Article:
It is located at the highest point of a conical-shaped island, between the towns of Bermeo and Baquio, on the coast of Vizcaya. The hermitage is dedicated to San Juan and the island takes its name from Saint John of Gaztelugatxe. A stone bridge, built by man, serves as an umbilical cord that joins it to the coastal coastline and turns it into a peninsula. This bridge ends up being a long, narrow staircase with 241 steps that zigzags up to the top and with it the hermitage. It is believed that the origin of the first hermitage dates back to the 10th century and some say that it was Templar. Medieval burials from the 9th and 12th centuries have been found both in the esplanade and inside the church. In the 11th century, according to documents, the hermitage was called Sancti Johannis de Castiello and was donated by Íñigo López, Lord of Vizcaya, and his wife Toda Ortiz to the monks of the Monastery of San Juan de la Peña, in Jaca. In the twelfth century, it became a convent, however, two centuries later the friars left the place taking all valuables with them. San Juan de Gaztelugatxe was also a defensive bastion, protecting the power of the Vizcaya lordship.
Over the years the hermitage of Saint John of Gaztelugatxe has suffered fires, looting and assaults such as that of 1596 in which Protestant ships from the French town of La Rochelle assaulted Bermeo and its surroundings, even reaching the hermitage and killing, it is said by shooting from the cliff from the top, the hermit who cared for it. The church also deteriorated over time and in 1886 it was demolished and rebuilt. After the last fire, which burned the entire temple, in 1978 the current church was built, which was reopened on St. John's Day, 24 June, 1980. The hermitage, under the jurisdiction of the parish of San Pelayo de Baquio, is dedicated to San Juan Bautista, is a rectangular building, whose door, crowned by a belfry that houses a bell and that according to tradition must be rung three times to fulfill a wish or to scare away evil spirits, is reached after having exceeded two hundred and forty steps marked by Stations of the Cross. At the end of the staircase you have to look for the trace that, it is said, San Juan Bautista himself left when he was on the island, if you put your foot on it it it brings good luck. Inside the temple you can see the offerings made by sailors who have been saved from some shipwreck. The idyllic and legendary surroundings of the Gaztelugatxe hermitage are full of life, the waters surrounding the islet delight divers and bird lovers scrutinize the air and the rocks where many of them nest.
In Saint John of Gaztelugatxe several festivities are celebrated, depending on the saint to whom the people from one village or another are attending. On the 24th of June, the Bermeans celebrate Saint John the Baptist. On 31 July, it is the people from Arrieta celebrating San Ignacio de Loyola who go on pilgrimage. San Juan Degollado, is celebrated by those of Baquio on 29 August, a day on which an underwater floral offering is also made to the Virgin of Nuestra Señora de Begoña, which was placed at the bottom of the sea, in front of the arches, in 1963 and on which representatives of the town council of Bermeo come to renew the possession of the place. The end of the year is bid farewell to the island with a mass.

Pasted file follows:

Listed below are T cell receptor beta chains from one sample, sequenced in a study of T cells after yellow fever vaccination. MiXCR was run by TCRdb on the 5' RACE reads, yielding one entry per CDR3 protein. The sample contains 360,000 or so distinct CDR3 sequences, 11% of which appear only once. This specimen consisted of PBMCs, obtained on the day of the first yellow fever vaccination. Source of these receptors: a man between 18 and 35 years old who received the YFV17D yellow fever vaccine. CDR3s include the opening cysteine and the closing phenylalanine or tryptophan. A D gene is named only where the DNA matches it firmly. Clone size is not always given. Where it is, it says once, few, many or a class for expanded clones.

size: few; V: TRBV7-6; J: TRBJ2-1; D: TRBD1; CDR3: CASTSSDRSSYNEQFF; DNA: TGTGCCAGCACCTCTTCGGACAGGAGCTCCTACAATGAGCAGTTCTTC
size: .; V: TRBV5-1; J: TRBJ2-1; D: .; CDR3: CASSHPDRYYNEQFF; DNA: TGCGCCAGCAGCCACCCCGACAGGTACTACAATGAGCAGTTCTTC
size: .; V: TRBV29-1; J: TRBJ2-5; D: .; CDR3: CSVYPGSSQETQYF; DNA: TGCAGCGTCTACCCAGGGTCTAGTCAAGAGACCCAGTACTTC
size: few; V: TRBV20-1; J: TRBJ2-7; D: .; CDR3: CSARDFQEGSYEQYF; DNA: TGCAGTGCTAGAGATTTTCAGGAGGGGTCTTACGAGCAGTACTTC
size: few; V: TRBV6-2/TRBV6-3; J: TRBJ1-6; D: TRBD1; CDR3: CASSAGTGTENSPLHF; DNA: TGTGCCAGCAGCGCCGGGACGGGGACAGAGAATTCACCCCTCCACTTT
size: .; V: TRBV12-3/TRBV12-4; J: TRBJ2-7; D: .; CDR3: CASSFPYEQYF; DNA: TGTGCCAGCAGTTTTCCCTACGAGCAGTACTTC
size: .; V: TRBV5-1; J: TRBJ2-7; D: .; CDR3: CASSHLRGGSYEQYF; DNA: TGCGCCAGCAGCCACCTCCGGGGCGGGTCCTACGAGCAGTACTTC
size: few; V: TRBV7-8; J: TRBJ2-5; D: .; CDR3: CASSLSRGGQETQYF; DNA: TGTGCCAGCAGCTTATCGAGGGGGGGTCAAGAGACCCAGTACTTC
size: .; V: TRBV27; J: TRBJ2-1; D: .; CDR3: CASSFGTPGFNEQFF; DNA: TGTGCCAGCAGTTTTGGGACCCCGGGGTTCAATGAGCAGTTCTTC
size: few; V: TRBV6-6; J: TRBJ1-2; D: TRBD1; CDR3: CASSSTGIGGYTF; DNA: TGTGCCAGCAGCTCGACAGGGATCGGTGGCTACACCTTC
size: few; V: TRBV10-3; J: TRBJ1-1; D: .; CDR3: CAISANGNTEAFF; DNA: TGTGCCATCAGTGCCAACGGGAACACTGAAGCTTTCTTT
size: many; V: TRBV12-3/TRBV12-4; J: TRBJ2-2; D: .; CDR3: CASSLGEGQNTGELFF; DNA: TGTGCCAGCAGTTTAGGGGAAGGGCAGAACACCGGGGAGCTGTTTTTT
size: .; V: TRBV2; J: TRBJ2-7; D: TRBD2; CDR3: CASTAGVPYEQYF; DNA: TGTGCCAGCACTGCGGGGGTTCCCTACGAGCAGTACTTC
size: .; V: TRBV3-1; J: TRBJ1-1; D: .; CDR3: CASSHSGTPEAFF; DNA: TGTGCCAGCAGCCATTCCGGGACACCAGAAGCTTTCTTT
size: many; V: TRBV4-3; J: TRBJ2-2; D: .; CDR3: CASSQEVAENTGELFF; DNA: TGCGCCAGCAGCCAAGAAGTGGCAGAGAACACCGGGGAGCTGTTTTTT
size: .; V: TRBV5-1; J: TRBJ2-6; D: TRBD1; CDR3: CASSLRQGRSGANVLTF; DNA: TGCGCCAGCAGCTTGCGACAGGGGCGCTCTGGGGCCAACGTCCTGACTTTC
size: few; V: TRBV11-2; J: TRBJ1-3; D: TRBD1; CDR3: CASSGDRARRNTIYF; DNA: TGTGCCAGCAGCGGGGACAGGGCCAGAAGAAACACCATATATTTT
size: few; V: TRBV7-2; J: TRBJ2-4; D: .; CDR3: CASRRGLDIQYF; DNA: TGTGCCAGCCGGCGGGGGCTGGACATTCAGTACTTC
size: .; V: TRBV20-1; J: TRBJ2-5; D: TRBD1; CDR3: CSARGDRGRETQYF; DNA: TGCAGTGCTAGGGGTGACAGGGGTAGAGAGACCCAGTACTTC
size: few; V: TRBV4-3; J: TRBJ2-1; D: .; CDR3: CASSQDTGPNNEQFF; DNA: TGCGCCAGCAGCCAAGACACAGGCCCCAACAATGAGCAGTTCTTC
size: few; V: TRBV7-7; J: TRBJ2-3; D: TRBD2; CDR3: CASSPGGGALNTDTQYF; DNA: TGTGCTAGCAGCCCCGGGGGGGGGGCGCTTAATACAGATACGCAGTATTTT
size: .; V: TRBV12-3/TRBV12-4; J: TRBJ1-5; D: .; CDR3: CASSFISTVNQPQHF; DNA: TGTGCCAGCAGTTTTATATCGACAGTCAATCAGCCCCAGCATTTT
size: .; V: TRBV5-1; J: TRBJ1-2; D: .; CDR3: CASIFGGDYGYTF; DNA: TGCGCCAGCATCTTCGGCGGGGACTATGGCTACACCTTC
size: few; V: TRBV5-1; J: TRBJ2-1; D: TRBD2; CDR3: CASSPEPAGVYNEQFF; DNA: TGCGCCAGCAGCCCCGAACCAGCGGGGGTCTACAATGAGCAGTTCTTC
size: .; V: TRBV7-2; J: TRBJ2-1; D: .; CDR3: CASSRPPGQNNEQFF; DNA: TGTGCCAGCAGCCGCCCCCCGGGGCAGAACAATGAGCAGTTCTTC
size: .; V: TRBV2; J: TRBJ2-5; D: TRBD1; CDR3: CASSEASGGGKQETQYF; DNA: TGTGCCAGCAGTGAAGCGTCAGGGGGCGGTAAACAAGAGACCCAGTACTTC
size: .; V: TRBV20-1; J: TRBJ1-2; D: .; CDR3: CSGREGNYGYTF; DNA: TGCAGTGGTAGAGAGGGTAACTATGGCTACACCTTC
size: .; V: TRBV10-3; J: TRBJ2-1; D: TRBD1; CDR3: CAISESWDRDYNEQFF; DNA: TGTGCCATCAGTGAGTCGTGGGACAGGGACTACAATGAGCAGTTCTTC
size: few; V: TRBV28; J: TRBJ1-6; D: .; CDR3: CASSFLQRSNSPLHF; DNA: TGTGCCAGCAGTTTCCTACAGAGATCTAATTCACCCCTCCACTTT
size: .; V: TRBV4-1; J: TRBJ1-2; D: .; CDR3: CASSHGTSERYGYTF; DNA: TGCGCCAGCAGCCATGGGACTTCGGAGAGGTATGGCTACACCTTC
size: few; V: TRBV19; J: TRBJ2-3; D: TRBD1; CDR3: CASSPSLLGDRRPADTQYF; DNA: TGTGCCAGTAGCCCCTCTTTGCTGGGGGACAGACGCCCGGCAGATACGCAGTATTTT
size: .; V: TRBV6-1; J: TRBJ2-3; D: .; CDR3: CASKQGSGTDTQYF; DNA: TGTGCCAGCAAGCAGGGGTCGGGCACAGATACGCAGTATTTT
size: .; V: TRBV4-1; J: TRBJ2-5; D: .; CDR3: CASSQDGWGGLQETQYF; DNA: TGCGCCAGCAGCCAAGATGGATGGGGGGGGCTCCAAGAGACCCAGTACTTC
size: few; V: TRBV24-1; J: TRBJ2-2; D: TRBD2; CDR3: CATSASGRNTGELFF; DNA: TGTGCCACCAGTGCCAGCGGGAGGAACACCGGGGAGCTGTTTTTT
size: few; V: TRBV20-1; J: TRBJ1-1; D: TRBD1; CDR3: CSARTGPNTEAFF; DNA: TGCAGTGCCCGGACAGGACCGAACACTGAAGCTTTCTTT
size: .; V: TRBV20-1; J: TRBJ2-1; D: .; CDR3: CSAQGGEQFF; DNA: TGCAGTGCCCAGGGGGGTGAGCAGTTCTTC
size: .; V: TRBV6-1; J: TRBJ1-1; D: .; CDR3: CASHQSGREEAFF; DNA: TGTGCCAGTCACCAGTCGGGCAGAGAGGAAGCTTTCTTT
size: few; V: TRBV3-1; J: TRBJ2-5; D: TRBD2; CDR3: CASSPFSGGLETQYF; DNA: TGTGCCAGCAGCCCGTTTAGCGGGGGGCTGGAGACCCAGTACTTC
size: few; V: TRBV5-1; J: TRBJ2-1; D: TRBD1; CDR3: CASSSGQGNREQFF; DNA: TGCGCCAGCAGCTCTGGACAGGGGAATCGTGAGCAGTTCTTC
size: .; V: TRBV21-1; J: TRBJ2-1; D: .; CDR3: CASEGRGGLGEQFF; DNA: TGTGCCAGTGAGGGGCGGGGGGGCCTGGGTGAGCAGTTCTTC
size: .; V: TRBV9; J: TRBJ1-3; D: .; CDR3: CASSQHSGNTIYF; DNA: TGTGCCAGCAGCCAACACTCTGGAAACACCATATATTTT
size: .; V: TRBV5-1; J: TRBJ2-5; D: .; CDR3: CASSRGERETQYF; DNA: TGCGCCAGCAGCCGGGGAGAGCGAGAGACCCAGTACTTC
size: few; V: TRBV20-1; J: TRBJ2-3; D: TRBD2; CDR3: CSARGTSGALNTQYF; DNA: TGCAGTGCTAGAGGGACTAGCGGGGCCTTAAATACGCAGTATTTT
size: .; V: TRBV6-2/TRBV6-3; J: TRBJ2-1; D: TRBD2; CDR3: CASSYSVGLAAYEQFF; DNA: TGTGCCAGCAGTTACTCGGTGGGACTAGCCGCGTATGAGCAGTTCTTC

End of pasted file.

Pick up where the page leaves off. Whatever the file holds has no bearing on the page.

There is a deep-rooted tradition among the seafarers of the area, when they go out with their boats to fish, in front of the island they make several turns to port and starboard so that San Juan blesses them with a great catch and protects them at sea.
The island of Saint John of Gaztelugatxe is crossed by several natural tunnels through which the water flows. Large arches have been built into the rock by the force of the sea. From the top of this cone-shaped island, the view is marvellous. Many people are attracted to it by its beautiful sunsets.
There are many legends that have developed around Saint John of Gaztelugatxe, some tell how, during the Inquisition, the witches and the accused were prisoners in the caves that pierce the island. Another legend tells that in the year 1334 seven Biscayan banderizos locked themselves in the hermitage to defend the site of the siege of the troops of King Alfonso XI of Castilla. Or the one that says that San Juan disembarked in the island leaving as proof of his presence his footprints in the stone slabs.
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Saint John of Gaztelugatxe is located between the towns of Baquio and Bermeo, the access we will find in the road that joins these two coastal towns.
As soon as you take the detour you will have several parking areas where you can leave your vehicle, as access in a private vehicle to the top of the stairs is restricted. To access this island there are two ways, the simplest but longest is to go down on foot following the narrow road that leads to the base of the chapel, the fastest way but more complicated by the unevenness of the terrain, is to leave the signposted path that in addition to the chapel also brings us to the viewpoint, from where you can admire beautiful views of the place. The path is conditioned to the viewpoint, then the somewhat stark path connects with the asphalt track that comes from the road and parking area.
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La ermita de San Juan de Gaztelugatxe está en un sitio simplemente espectacular, merece la pena visitar la ermita y estar un buen rato contemplando las vistas. Las escaleras hay que tomarse su tiempo para subirlas pero no es tan difícil como parece, para mí fue peor volver luego al aparcamiento donde dejamos el coche. Recomiendo la visita a Gaztelugatxe.
Estuve allí, disfrute mucho de las vistas además por suerte no había mucha gente y pude aprovechar para estar un buen rato.
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